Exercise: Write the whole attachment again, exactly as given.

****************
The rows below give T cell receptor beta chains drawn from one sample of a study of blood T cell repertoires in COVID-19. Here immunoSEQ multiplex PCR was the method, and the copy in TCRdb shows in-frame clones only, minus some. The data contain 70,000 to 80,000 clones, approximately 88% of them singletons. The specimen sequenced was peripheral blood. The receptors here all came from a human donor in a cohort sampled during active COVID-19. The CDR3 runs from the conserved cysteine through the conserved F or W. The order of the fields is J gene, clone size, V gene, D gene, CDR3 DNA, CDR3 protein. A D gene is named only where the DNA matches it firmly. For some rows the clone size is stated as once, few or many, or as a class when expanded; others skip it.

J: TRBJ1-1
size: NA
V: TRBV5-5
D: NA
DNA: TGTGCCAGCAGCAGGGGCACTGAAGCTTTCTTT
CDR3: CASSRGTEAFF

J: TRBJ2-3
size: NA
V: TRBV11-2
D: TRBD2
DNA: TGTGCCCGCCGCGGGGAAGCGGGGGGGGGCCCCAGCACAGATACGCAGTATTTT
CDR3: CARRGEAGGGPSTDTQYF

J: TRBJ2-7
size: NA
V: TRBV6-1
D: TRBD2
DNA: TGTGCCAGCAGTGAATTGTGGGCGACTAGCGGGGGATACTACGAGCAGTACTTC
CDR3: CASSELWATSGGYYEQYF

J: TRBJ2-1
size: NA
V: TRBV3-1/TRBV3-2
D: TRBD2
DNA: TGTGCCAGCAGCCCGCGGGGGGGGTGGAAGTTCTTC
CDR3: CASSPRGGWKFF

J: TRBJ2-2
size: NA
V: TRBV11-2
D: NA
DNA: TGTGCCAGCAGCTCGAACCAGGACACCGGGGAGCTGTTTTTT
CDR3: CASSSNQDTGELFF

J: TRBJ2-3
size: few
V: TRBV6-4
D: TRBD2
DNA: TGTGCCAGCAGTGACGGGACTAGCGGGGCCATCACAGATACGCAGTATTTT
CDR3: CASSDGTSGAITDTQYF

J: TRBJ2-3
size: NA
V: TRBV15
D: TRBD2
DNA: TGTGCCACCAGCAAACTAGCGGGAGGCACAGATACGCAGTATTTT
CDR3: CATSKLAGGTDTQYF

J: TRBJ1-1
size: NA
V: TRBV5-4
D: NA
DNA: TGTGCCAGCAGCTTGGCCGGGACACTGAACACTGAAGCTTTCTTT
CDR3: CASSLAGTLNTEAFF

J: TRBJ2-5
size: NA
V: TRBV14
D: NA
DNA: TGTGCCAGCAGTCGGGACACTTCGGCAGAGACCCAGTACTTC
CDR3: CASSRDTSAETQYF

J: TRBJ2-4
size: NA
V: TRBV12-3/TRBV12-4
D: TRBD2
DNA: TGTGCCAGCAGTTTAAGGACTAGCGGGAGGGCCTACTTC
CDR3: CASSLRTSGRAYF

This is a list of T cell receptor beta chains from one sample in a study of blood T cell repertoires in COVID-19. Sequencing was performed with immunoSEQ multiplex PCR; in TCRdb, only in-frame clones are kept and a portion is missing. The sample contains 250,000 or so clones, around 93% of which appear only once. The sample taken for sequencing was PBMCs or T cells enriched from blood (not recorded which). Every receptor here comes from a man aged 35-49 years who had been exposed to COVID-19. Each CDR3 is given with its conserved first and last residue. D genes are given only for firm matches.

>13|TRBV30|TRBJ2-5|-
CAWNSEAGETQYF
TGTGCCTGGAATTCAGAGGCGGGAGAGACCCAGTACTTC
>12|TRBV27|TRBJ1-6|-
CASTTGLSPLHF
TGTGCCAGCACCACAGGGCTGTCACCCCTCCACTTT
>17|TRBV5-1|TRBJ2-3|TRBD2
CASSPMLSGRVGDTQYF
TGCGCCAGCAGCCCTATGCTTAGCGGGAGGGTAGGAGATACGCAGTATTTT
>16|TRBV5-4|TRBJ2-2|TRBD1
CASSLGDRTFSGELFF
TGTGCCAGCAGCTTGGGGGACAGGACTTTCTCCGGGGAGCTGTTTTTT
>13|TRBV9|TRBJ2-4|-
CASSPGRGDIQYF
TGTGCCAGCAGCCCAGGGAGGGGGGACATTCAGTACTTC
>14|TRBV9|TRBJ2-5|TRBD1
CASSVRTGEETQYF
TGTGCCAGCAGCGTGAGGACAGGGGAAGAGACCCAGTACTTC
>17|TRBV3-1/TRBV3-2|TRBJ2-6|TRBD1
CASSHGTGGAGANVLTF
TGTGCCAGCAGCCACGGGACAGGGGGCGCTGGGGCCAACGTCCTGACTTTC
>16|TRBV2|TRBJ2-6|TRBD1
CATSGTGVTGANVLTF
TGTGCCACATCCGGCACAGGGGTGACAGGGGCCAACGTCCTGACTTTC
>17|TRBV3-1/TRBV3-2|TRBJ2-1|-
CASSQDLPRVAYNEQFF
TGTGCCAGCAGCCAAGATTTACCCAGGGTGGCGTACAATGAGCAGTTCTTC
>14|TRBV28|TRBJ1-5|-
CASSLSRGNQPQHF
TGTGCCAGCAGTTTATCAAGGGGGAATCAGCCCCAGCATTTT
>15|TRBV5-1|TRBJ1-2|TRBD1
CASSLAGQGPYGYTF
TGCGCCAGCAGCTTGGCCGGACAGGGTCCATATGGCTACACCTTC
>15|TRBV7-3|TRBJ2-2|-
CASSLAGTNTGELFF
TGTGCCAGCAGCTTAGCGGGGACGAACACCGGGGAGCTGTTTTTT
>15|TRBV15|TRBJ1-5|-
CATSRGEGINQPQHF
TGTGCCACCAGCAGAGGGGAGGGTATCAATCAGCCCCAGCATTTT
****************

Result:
The rows below give T cell receptor beta chains drawn from one sample of a study of blood T cell repertoires in COVID-19. Here immunoSEQ multiplex PCR was the method, and the copy in TCRdb shows in-frame clones only, minus some. The data contain 70,000 to 80,000 clones, approximately 88% of them singletons. The specimen sequenced was peripheral blood. The receptors here all came from a human donor in a cohort sampled during active COVID-19. The CDR3 runs from the conserved cysteine through the conserved F or W. The order of the fields is J gene, clone size, V gene, D gene, CDR3 DNA, CDR3 protein. A D gene is named only where the DNA matches it firmly. For some rows the clone size is stated as once, few or many, or as a class when expanded; others skip it.

J: TRBJ1-1
size: NA
V: TRBV5-5
D: NA
DNA: TGTGCCAGCAGCAGGGGCACTGAAGCTTTCTTT
CDR3: CASSRGTEAFF

J: TRBJ2-3
size: NA
V: TRBV11-2
D: TRBD2
DNA: TGTGCCCGCCGCGGGGAAGCGGGGGGGGGCCCCAGCACAGATACGCAGTATTTT
CDR3: CARRGEAGGGPSTDTQYF

J: TRBJ2-7
size: NA
V: TRBV6-1
D: TRBD2
DNA: TGTGCCAGCAGTGAATTGTGGGCGACTAGCGGGGGATACTACGAGCAGTACTTC
CDR3: CASSELWATSGGYYEQYF

J: TRBJ2-1
size: NA
V: TRBV3-1/TRBV3-2
D: TRBD2
DNA: TGTGCCAGCAGCCCGCGGGGGGGGTGGAAGTTCTTC
CDR3: CASSPRGGWKFF

J: TRBJ2-2
size: NA
V: TRBV11-2
D: NA
DNA: TGTGCCAGCAGCTCGAACCAGGACACCGGGGAGCTGTTTTTT
CDR3: CASSSNQDTGELFF

J: TRBJ2-3
size: few
V: TRBV6-4
D: TRBD2
DNA: TGTGCCAGCAGTGACGGGACTAGCGGGGCCATCACAGATACGCAGTATTTT
CDR3: CASSDGTSGAITDTQYF

J: TRBJ2-3
size: NA
V: TRBV15
D: TRBD2
DNA: TGTGCCACCAGCAAACTAGCGGGAGGCACAGATACGCAGTATTTT
CDR3: CATSKLAGGTDTQYF

J: TRBJ1-1
size: NA
V: TRBV5-4
D: NA
DNA: TGTGCCAGCAGCTTGGCCGGGACACTGAACACTGAAGCTTTCTTT
CDR3: CASSLAGTLNTEAFF

J: TRBJ2-5
size: NA
V: TRBV14
D: NA
DNA: TGTGCCAGCAGTCGGGACACTTCGGCAGAGACCCAGTACTTC
CDR3: CASSRDTSAETQYF

J: TRBJ2-4
size: NA
V: TRBV12-3/TRBV12-4
D: TRBD2
DNA: TGTGCCAGCAGTTTAAGGACTAGCGGGAGGGCCTACTTC
CDR3: CASSLRTSGRAYF

This is a list of T cell receptor beta chains from one sample in a study of blood T cell repertoires in COVID-19. Sequencing was performed with immunoSEQ multiplex PCR; in TCRdb, only in-frame clones are kept and a portion is missing. The sample contains 250,000 or so clones, around 93% of which appear only once. The sample taken for sequencing was PBMCs or T cells enriched from blood (not recorded which). Every receptor here comes from a man aged 35-49 years who had been exposed to COVID-19. Each CDR3 is given with its conserved first and last residue. D genes are given only for firm matches.

>13|TRBV30|TRBJ2-5|-
CAWNSEAGETQYF
TGTGCCTGGAATTCAGAGGCGGGAGAGACCCAGTACTTC
>12|TRBV27|TRBJ1-6|-
CASTTGLSPLHF
TGTGCCAGCACCACAGGGCTGTCACCCCTCCACTTT
>17|TRBV5-1|TRBJ2-3|TRBD2
CASSPMLSGRVGDTQYF
TGCGCCAGCAGCCCTATGCTTAGCGGGAGGGTAGGAGATACGCAGTATTTT
>16|TRBV5-4|TRBJ2-2|TRBD1
CASSLGDRTFSGELFF
TGTGCCAGCAGCTTGGGGGACAGGACTTTCTCCGGGGAGCTGTTTTTT
>13|TRBV9|TRBJ2-4|-
CASSPGRGDIQYF
TGTGCCAGCAGCCCAGGGAGGGGGGACATTCAGTACTTC
>14|TRBV9|TRBJ2-5|TRBD1
CASSVRTGEETQYF
TGTGCCAGCAGCGTGAGGACAGGGGAAGAGACCCAGTACTTC
>17|TRBV3-1/TRBV3-2|TRBJ2-6|TRBD1
CASSHGTGGAGANVLTF
TGTGCCAGCAGCCACGGGACAGGGGGCGCTGGGGCCAACGTCCTGACTTTC
>16|TRBV2|TRBJ2-6|TRBD1
CATSGTGVTGANVLTF
TGTGCCACATCCGGCACAGGGGTGACAGGGGCCAACGTCCTGACTTTC
>17|TRBV3-1/TRBV3-2|TRBJ2-1|-
CASSQDLPRVAYNEQFF
TGTGCCAGCAGCCAAGATTTACCCAGGGTGGCGTACAATGAGCAGTTCTTC
>14|TRBV28|TRBJ1-5|-
CASSLSRGNQPQHF
TGTGCCAGCAGTTTATCAAGGGGGAATCAGCCCCAGCATTTT
>15|TRBV5-1|TRBJ1-2|TRBD1
CASSLAGQGPYGYTF
TGCGCCAGCAGCTTGGCCGGACAGGGTCCATATGGCTACACCTTC
>15|TRBV7-3|TRBJ2-2|-
CASSLAGTNTGELFF
TGTGCCAGCAGCTTAGCGGGGACGAACACCGGGGAGCTGTTTTTT
>15|TRBV15|TRBJ1-5|-
CATSRGEGINQPQHF
TGTGCCACCAGCAGAGGGGAGGGTATCAATCAGCCCCAGCATTTT